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Tongue and Throat Memories

On hospitality and conviviality through food knowledges and convenings

Cooking Sessions


Dine on a Mat—A Taste from the Fulani Kitchen with Chef Fatmata Binta, HKW, 4 June 2023. Photo: Mathias Voelzke

Dine on a Mat—A Taste from the Fulani Kitchen with Chef Fatmata Binta, HKW, 4 June 2023. Photo: Mathias Voelzke

In the Wolof language spoken in the Senegambia region in West Africa, the word kër could be translated as ‘house’. However, the meaning of kër goes beyond an understanding of the house as a physical structure; it encompasses the people in it and their experiences, roles, energy, values, and modes of care, which are collectively constructed. A better translation of kër in English would be a “welcoming house” with food and love alike—a welcoming home. Tongue and Throat Memories acts as an ongoing quest to respond to the central question: To what extent could Haus der Kulturen der Welt be thought of and transformed into a home for the cultures of our worlds? 

Fundamental to this question is to embrace all future guests that walk through HKW’s doors. Knowing that a home can live on, be permanent, and in a process of constant revival and energy renewal from generation to generation, the question of what will become of this home that intends to be built together is crucial. In establishing a welcoming home, food is a central element for convening guests from many origins, age groups, and cultures, for one cannot study any culture without engaging in a quest to understand its food rituals and traditions. Cooking and sharing a meal thus constitute a gesture of solidarity and of healing. This programme takes shape through cooking, tasting, and eating moments, considering them as starting points for meaningful encounters and dialogues.


In her groundbreaking book, Longthroat Memoirs: Soups, Sex and Nigerian Taste Buds, Nigerian writer Yemisi Aribisala reminds us of how fascinating throat memories are, even though often forgotten as essential archives. She reflects on hospitality and conviviality, pointing out the way traditional circular seating and collective eating found in West African traditions and around the world have dealt with difference and exclusion.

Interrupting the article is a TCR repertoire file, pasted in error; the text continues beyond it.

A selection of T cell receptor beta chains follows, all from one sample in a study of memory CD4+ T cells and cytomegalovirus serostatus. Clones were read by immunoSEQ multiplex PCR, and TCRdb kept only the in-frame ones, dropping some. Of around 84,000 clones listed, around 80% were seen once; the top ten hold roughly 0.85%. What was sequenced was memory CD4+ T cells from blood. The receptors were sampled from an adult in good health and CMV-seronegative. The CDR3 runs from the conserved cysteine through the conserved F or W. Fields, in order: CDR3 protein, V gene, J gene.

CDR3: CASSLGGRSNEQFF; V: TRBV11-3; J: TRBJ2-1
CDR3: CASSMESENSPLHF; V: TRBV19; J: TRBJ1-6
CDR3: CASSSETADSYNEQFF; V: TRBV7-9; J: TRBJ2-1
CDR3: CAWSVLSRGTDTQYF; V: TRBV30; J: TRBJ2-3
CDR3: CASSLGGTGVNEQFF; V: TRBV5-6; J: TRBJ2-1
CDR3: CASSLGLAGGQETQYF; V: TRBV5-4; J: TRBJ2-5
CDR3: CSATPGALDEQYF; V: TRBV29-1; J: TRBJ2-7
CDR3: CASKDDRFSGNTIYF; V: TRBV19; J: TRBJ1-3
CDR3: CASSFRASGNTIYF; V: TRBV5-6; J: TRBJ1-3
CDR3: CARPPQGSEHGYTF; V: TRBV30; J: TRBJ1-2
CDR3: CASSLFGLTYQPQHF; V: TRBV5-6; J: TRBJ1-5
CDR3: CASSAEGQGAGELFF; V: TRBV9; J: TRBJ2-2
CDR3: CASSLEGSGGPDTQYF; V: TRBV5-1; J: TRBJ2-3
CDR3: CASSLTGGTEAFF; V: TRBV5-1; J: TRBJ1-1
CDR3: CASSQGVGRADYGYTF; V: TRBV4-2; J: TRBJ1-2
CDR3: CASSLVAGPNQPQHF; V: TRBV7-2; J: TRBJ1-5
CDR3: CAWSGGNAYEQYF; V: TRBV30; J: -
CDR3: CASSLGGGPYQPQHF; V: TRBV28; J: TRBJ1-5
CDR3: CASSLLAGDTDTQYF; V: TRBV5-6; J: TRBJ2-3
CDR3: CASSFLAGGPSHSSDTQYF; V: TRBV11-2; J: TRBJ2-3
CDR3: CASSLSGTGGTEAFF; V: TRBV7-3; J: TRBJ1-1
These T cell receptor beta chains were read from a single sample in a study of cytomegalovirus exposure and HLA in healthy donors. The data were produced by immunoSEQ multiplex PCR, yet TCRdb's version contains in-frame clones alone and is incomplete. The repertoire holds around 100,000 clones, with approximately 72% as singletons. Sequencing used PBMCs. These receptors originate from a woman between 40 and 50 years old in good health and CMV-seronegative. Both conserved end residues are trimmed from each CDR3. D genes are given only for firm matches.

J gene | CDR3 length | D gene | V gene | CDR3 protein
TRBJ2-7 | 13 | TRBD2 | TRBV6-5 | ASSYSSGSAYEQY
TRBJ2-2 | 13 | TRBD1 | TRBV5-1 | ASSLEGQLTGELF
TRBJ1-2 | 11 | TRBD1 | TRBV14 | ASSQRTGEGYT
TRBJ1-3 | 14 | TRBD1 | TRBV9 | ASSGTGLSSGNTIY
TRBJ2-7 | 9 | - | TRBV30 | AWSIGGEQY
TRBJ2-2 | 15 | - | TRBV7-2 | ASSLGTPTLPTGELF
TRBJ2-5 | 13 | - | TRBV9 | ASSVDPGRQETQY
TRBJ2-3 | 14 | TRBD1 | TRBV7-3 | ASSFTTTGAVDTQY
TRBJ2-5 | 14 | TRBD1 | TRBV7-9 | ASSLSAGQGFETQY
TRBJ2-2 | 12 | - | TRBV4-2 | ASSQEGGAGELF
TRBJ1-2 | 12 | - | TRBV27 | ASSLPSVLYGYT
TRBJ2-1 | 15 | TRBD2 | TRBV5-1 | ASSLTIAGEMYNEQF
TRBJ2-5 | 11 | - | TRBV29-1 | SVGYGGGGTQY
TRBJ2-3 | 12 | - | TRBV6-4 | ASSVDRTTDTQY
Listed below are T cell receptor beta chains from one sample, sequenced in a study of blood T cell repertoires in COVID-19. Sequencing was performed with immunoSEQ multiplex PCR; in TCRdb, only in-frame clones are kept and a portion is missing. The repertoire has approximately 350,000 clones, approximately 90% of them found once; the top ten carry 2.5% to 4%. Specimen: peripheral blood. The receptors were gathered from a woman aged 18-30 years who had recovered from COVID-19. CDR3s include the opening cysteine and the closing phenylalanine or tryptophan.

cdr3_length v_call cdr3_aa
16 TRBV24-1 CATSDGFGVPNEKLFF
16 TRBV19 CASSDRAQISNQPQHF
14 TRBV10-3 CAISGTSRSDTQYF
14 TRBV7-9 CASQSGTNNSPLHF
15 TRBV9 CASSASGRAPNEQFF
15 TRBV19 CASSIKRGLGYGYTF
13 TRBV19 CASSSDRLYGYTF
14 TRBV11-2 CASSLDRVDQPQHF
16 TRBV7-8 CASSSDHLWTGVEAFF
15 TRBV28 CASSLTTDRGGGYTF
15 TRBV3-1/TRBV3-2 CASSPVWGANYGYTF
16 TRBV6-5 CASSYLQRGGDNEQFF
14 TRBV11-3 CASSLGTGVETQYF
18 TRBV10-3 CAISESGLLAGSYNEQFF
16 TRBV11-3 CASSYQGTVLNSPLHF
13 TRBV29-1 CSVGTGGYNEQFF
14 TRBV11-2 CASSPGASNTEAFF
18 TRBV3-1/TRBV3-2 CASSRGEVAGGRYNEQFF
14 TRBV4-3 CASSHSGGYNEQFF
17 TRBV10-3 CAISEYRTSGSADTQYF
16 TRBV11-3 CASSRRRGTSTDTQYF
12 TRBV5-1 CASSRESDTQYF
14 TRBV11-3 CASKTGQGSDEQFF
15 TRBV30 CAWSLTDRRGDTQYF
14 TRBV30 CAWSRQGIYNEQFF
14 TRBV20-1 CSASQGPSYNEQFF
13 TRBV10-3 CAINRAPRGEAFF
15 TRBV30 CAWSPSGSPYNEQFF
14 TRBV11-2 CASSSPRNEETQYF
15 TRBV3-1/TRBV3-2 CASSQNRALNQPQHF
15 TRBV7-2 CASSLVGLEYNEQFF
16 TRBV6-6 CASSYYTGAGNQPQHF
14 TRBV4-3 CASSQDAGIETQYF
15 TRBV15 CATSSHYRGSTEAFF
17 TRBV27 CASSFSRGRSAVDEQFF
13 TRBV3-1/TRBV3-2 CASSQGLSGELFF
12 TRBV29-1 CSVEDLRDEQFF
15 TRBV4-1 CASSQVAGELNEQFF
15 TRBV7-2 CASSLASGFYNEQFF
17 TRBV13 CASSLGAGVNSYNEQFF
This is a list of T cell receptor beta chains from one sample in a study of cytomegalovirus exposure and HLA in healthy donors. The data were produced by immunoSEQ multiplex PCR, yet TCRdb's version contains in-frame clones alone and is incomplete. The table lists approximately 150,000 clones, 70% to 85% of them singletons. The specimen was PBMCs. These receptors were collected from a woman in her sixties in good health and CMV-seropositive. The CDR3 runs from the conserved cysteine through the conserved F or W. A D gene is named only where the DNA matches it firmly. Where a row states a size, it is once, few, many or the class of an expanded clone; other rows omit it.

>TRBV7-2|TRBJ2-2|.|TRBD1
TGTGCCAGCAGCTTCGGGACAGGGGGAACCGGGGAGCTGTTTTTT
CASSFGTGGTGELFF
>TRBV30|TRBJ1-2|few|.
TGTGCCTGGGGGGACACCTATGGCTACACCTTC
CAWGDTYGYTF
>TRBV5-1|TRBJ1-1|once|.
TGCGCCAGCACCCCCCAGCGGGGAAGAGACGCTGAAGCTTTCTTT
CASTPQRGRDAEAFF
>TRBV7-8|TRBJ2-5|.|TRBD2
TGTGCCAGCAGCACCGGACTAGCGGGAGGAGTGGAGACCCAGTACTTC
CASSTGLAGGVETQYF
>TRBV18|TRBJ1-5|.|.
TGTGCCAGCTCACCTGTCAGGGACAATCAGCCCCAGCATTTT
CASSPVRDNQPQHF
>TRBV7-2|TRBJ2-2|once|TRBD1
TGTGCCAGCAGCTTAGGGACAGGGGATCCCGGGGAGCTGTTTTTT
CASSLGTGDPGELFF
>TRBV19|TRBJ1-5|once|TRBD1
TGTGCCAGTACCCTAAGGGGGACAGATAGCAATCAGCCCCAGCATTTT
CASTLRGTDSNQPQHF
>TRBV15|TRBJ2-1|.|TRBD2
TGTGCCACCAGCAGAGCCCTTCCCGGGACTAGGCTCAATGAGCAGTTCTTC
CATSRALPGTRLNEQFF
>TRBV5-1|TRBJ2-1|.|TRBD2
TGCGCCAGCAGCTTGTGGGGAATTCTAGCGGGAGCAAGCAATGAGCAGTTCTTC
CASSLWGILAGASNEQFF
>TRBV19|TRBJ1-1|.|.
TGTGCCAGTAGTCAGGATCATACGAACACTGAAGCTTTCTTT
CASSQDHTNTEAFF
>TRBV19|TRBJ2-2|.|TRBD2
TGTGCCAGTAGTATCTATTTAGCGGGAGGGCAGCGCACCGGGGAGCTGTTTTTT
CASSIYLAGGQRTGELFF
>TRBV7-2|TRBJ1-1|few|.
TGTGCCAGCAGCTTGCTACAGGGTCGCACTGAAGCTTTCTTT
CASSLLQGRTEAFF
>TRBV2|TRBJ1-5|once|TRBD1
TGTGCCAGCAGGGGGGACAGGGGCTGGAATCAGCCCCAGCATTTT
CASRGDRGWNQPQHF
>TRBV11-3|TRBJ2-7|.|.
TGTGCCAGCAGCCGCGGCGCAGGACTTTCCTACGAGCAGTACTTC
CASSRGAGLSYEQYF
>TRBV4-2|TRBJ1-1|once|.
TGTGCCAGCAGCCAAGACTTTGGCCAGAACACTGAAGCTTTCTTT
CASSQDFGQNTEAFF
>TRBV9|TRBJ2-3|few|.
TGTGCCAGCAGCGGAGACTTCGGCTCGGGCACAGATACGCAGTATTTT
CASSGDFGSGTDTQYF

Thinking about the long history of forced migration and displacement, this is an opportunity to unpack various food cultures of those who historically had to establish new homes on lands in Africa, the Americas, Asia, Europe, and the Middle East as an act of survival and resistance. These new homes were constructed around the need for subsistence resolved only by active practices such as seeding, farming, and other modes of food cultivation. Escaping enslaved people, for instance, used hair braiding techniques to collectively draw maps of the slave masters’ fields. As an act of survival, they hid seeds under their braids, allowing them to establish themselves in new lands and use their earthly knowledge to grow food and utilize resources from scratch. 

In this way, we can learn from these and countless other forgotten stories. To do this, HKW invites chefs from different cultures into the kitchen of the Weltwirtschaft restaurant from 2023 to 2027. Each chef creates a special menu for HKW guests, which is accompanied by an element of storytelling shared through various programmatic articulations such as films, performances, music, literature, leisure activities, and conversations. In this way, the intention is to revive the kitchen as a laboratory, a space for knowledge production, exchange, and transmission.

With contributions from:

November 2023:
Chef Sean Sherman
Revitalizing Native American Cuisine with The Sioux Chef

July 2023:
Chef Paul Toussaint
Taste of the Haitian Dish

June 2023: 
Chef Fatmata Binta
Dine on a Mat—A Taste from the Fulani Kitchen